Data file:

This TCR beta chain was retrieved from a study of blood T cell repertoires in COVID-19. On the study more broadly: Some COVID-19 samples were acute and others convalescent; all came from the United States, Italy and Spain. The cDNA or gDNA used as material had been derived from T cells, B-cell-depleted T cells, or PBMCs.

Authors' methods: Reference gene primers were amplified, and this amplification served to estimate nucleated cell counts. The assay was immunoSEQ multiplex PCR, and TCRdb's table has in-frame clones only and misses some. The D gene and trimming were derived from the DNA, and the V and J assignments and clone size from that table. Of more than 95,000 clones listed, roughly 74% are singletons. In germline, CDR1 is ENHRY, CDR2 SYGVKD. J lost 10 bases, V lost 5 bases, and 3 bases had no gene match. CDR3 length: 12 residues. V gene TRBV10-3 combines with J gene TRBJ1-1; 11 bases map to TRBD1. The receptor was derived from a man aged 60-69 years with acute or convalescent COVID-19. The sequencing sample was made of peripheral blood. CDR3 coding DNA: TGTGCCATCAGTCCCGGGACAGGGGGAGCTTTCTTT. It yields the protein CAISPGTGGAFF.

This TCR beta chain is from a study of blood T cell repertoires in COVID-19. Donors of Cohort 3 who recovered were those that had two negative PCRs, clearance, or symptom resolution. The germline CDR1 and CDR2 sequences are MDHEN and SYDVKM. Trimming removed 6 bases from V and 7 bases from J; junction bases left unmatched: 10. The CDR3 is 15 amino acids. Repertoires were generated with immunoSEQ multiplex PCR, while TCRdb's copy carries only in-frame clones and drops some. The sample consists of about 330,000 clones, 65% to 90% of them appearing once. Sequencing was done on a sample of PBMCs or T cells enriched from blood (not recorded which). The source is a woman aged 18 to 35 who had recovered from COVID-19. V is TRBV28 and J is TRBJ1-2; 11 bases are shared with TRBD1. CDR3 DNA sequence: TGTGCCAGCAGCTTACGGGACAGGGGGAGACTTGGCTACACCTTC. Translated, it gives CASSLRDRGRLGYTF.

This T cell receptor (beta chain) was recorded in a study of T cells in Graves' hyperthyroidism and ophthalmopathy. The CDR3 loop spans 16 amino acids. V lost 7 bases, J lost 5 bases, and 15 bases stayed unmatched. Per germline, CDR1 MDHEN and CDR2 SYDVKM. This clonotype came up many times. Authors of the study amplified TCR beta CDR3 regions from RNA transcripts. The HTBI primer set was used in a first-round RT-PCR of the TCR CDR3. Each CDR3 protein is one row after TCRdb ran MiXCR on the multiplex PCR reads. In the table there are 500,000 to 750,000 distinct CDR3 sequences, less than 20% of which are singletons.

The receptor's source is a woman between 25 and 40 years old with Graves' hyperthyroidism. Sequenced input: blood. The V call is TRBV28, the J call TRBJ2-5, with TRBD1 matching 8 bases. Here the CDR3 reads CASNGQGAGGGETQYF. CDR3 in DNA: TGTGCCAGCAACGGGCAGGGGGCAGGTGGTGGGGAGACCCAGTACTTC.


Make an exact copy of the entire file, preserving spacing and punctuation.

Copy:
This TCR beta chain was retrieved from a study of blood T cell repertoires in COVID-19. On the study more broadly: Some COVID-19 samples were acute and others convalescent; all came from the United States, Italy and Spain. The cDNA or gDNA used as material had been derived from T cells, B-cell-depleted T cells, or PBMCs.

Authors' methods: Reference gene primers were amplified, and this amplification served to estimate nucleated cell counts. The assay was immunoSEQ multiplex PCR, and TCRdb's table has in-frame clones only and misses some. The D gene and trimming were derived from the DNA, and the V and J assignments and clone size from that table. Of more than 95,000 clones listed, roughly 74% are singletons. In germline, CDR1 is ENHRY, CDR2 SYGVKD. J lost 10 bases, V lost 5 bases, and 3 bases had no gene match. CDR3 length: 12 residues. V gene TRBV10-3 combines with J gene TRBJ1-1; 11 bases map to TRBD1. The receptor was derived from a man aged 60-69 years with acute or convalescent COVID-19. The sequencing sample was made of peripheral blood. CDR3 coding DNA: TGTGCCATCAGTCCCGGGACAGGGGGAGCTTTCTTT. It yields the protein CAISPGTGGAFF.

This TCR beta chain is from a study of blood T cell repertoires in COVID-19. Donors of Cohort 3 who recovered were those that had two negative PCRs, clearance, or symptom resolution. The germline CDR1 and CDR2 sequences are MDHEN and SYDVKM. Trimming removed 6 bases from V and 7 bases from J; junction bases left unmatched: 10. The CDR3 is 15 amino acids. Repertoires were generated with immunoSEQ multiplex PCR, while TCRdb's copy carries only in-frame clones and drops some. The sample consists of about 330,000 clones, 65% to 90% of them appearing once. Sequencing was done on a sample of PBMCs or T cells enriched from blood (not recorded which). The source is a woman aged 18 to 35 who had recovered from COVID-19. V is TRBV28 and J is TRBJ1-2; 11 bases are shared with TRBD1. CDR3 DNA sequence: TGTGCCAGCAGCTTACGGGACAGGGGGAGACTTGGCTACACCTTC. Translated, it gives CASSLRDRGRLGYTF.

This T cell receptor (beta chain) was recorded in a study of T cells in Graves' hyperthyroidism and ophthalmopathy. The CDR3 loop spans 16 amino acids. V lost 7 bases, J lost 5 bases, and 15 bases stayed unmatched. Per germline, CDR1 MDHEN and CDR2 SYDVKM. This clonotype came up many times. Authors of the study amplified TCR beta CDR3 regions from RNA transcripts. The HTBI primer set was used in a first-round RT-PCR of the TCR CDR3. Each CDR3 protein is one row after TCRdb ran MiXCR on the multiplex PCR reads. In the table there are 500,000 to 750,000 distinct CDR3 sequences, less than 20% of which are singletons.

The receptor's source is a woman between 25 and 40 years old with Graves' hyperthyroidism. Sequenced input: blood. The V call is TRBV28, the J call TRBJ2-5, with TRBD1 matching 8 bases. Here the CDR3 reads CASNGQGAGGGETQYF. CDR3 in DNA: TGTGCCAGCAACGGGCAGGGGGCAGGTGGTGGGGAGACCCAGTACTTC.